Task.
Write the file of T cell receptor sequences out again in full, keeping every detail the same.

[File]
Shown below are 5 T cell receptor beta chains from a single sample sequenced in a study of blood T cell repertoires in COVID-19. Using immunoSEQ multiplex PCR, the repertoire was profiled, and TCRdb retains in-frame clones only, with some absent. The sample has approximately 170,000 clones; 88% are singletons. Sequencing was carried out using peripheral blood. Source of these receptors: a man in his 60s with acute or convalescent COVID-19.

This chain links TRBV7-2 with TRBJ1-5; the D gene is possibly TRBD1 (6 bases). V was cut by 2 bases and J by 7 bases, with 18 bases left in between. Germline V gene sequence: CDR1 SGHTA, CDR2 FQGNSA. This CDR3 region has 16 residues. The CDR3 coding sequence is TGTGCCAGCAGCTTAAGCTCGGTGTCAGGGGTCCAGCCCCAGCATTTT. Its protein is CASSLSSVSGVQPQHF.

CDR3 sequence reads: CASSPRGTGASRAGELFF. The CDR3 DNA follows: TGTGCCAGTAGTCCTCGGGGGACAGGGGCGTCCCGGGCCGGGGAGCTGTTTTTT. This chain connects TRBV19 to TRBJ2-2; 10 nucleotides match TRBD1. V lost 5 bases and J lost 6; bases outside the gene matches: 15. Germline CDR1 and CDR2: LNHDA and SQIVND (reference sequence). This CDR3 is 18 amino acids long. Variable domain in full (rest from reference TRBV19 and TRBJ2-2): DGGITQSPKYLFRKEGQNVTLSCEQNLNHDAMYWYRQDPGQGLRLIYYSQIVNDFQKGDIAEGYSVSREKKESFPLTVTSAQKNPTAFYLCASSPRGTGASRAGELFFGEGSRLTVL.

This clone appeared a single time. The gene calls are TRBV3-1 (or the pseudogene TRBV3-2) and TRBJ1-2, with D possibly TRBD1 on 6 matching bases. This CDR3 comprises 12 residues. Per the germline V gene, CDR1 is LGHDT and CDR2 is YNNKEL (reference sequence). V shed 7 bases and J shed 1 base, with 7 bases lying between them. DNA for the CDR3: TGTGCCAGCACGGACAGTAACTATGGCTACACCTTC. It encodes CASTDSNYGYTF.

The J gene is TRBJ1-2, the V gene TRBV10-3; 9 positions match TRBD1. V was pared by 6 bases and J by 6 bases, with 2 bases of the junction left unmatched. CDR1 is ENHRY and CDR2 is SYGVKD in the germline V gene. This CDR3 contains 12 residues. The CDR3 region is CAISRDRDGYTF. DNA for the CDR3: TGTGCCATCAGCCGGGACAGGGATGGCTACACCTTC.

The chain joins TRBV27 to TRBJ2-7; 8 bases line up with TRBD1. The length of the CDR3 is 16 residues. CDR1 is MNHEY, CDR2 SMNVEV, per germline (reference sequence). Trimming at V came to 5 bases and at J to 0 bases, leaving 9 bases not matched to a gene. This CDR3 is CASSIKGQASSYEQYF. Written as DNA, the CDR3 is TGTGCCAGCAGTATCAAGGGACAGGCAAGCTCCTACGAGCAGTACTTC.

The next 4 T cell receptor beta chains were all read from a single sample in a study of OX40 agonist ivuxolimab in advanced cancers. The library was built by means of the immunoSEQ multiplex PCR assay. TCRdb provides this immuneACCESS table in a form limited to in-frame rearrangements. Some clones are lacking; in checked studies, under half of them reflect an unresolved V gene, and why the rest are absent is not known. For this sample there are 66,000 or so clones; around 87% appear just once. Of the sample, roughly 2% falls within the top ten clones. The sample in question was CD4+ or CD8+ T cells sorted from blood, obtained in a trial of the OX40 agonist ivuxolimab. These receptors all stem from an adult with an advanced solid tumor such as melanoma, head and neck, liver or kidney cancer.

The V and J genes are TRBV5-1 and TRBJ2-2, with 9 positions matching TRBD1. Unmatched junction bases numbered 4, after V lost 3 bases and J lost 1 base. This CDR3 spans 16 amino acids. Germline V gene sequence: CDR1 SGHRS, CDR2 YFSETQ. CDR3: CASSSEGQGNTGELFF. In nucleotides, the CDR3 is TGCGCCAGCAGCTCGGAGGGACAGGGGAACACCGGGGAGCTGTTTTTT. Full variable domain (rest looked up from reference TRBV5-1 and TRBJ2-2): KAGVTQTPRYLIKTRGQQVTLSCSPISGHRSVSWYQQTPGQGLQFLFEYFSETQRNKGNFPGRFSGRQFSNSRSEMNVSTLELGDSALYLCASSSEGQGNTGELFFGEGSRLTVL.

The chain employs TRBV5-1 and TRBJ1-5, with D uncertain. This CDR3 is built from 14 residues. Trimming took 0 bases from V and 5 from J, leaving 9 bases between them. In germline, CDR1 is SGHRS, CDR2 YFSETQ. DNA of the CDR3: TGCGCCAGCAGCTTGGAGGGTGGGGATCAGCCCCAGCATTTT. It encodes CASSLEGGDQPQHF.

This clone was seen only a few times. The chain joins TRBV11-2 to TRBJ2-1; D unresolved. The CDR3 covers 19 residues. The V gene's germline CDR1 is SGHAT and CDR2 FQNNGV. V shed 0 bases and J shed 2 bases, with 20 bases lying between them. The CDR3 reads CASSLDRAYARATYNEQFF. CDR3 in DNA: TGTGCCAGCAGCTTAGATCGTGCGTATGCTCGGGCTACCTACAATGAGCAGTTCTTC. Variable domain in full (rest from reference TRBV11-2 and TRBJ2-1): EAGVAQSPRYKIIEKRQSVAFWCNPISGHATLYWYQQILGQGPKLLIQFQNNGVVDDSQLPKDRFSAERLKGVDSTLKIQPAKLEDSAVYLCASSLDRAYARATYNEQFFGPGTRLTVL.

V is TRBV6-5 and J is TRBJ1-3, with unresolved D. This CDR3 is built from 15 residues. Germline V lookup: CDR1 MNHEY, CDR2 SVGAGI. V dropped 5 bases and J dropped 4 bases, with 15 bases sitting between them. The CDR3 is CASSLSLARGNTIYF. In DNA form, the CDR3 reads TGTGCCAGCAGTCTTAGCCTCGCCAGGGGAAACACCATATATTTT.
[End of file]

Shown below are 5 T cell receptor beta chains from a single sample sequenced in a study of blood T cell repertoires in COVID-19. Using immunoSEQ multiplex PCR, the repertoire was profiled, and TCRdb retains in-frame clones only, with some absent. The sample has approximately 170,000 clones; 88% are singletons. Sequencing was carried out using peripheral blood. Source of these receptors: a man in his 60s with acute or convalescent COVID-19.

This chain links TRBV7-2 with TRBJ1-5; the D gene is possibly TRBD1 (6 bases). V was cut by 2 bases and J by 7 bases, with 18 bases left in between. Germline V gene sequence: CDR1 SGHTA, CDR2 FQGNSA. This CDR3 region has 16 residues. The CDR3 coding sequence is TGTGCCAGCAGCTTAAGCTCGGTGTCAGGGGTCCAGCCCCAGCATTTT. Its protein is CASSLSSVSGVQPQHF.

CDR3 sequence reads: CASSPRGTGASRAGELFF. The CDR3 DNA follows: TGTGCCAGTAGTCCTCGGGGGACAGGGGCGTCCCGGGCCGGGGAGCTGTTTTTT. This chain connects TRBV19 to TRBJ2-2; 10 nucleotides match TRBD1. V lost 5 bases and J lost 6; bases outside the gene matches: 15. Germline CDR1 and CDR2: LNHDA and SQIVND (reference sequence). This CDR3 is 18 amino acids long. Variable domain in full (rest from reference TRBV19 and TRBJ2-2): DGGITQSPKYLFRKEGQNVTLSCEQNLNHDAMYWYRQDPGQGLRLIYYSQIVNDFQKGDIAEGYSVSREKKESFPLTVTSAQKNPTAFYLCASSPRGTGASRAGELFFGEGSRLTVL.

This clone appeared a single time. The gene calls are TRBV3-1 (or the pseudogene TRBV3-2) and TRBJ1-2, with D possibly TRBD1 on 6 matching bases. This CDR3 comprises 12 residues. Per the germline V gene, CDR1 is LGHDT and CDR2 is YNNKEL (reference sequence). V shed 7 bases and J shed 1 base, with 7 bases lying between them. DNA for the CDR3: TGTGCCAGCACGGACAGTAACTATGGCTACACCTTC. It encodes CASTDSNYGYTF.

The J gene is TRBJ1-2, the V gene TRBV10-3; 9 positions match TRBD1. V was pared by 6 bases and J by 6 bases, with 2 bases of the junction left unmatched. CDR1 is ENHRY and CDR2 is SYGVKD in the germline V gene. This CDR3 contains 12 residues. The CDR3 region is CAISRDRDGYTF. DNA for the CDR3: TGTGCCATCAGCCGGGACAGGGATGGCTACACCTTC.

The chain joins TRBV27 to TRBJ2-7; 8 bases line up with TRBD1. The length of the CDR3 is 16 residues. CDR1 is MNHEY, CDR2 SMNVEV, per germline (reference sequence). Trimming at V came to 5 bases and at J to 0 bases, leaving 9 bases not matched to a gene. This CDR3 is CASSIKGQASSYEQYF. Written as DNA, the CDR3 is TGTGCCAGCAGTATCAAGGGACAGGCAAGCTCCTACGAGCAGTACTTC.

The next 4 T cell receptor beta chains were all read from a single sample in a study of OX40 agonist ivuxolimab in advanced cancers. The library was built by means of the immunoSEQ multiplex PCR assay. TCRdb provides this immuneACCESS table in a form limited to in-frame rearrangements. Some clones are lacking; in checked studies, under half of them reflect an unresolved V gene, and why the rest are absent is not known. For this sample there are 66,000 or so clones; around 87% appear just once. Of the sample, roughly 2% falls within the top ten clones. The sample in question was CD4+ or CD8+ T cells sorted from blood, obtained in a trial of the OX40 agonist ivuxolimab. These receptors all stem from an adult with an advanced solid tumor such as melanoma, head and neck, liver or kidney cancer.

The V and J genes are TRBV5-1 and TRBJ2-2, with 9 positions matching TRBD1. Unmatched junction bases numbered 4, after V lost 3 bases and J lost 1 base. This CDR3 spans 16 amino acids. Germline V gene sequence: CDR1 SGHRS, CDR2 YFSETQ. CDR3: CASSSEGQGNTGELFF. In nucleotides, the CDR3 is TGCGCCAGCAGCTCGGAGGGACAGGGGAACACCGGGGAGCTGTTTTTT. Full variable domain (rest looked up from reference TRBV5-1 and TRBJ2-2): KAGVTQTPRYLIKTRGQQVTLSCSPISGHRSVSWYQQTPGQGLQFLFEYFSETQRNKGNFPGRFSGRQFSNSRSEMNVSTLELGDSALYLCASSSEGQGNTGELFFGEGSRLTVL.

The chain employs TRBV5-1 and TRBJ1-5, with D uncertain. This CDR3 is built from 14 residues. Trimming took 0 bases from V and 5 from J, leaving 9 bases between them. In germline, CDR1 is SGHRS, CDR2 YFSETQ. DNA of the CDR3: TGCGCCAGCAGCTTGGAGGGTGGGGATCAGCCCCAGCATTTT. It encodes CASSLEGGDQPQHF.

This clone was seen only a few times. The chain joins TRBV11-2 to TRBJ2-1; D unresolved. The CDR3 covers 19 residues. The V gene's germline CDR1 is SGHAT and CDR2 FQNNGV. V shed 0 bases and J shed 2 bases, with 20 bases lying between them. The CDR3 reads CASSLDRAYARATYNEQFF. CDR3 in DNA: TGTGCCAGCAGCTTAGATCGTGCGTATGCTCGGGCTACCTACAATGAGCAGTTCTTC. Variable domain in full (rest from reference TRBV11-2 and TRBJ2-1): EAGVAQSPRYKIIEKRQSVAFWCNPISGHATLYWYQQILGQGPKLLIQFQNNGVVDDSQLPKDRFSAERLKGVDSTLKIQPAKLEDSAVYLCASSLDRAYARATYNEQFFGPGTRLTVL.

V is TRBV6-5 and J is TRBJ1-3, with unresolved D. This CDR3 is built from 15 residues. Germline V lookup: CDR1 MNHEY, CDR2 SVGAGI. V dropped 5 bases and J dropped 4 bases, with 15 bases sitting between them. The CDR3 is CASSLSLARGNTIYF. In DNA form, the CDR3 reads TGTGCCAGCAGTCTTAGCCTCGCCAGGGGAAACACCATATATTTT.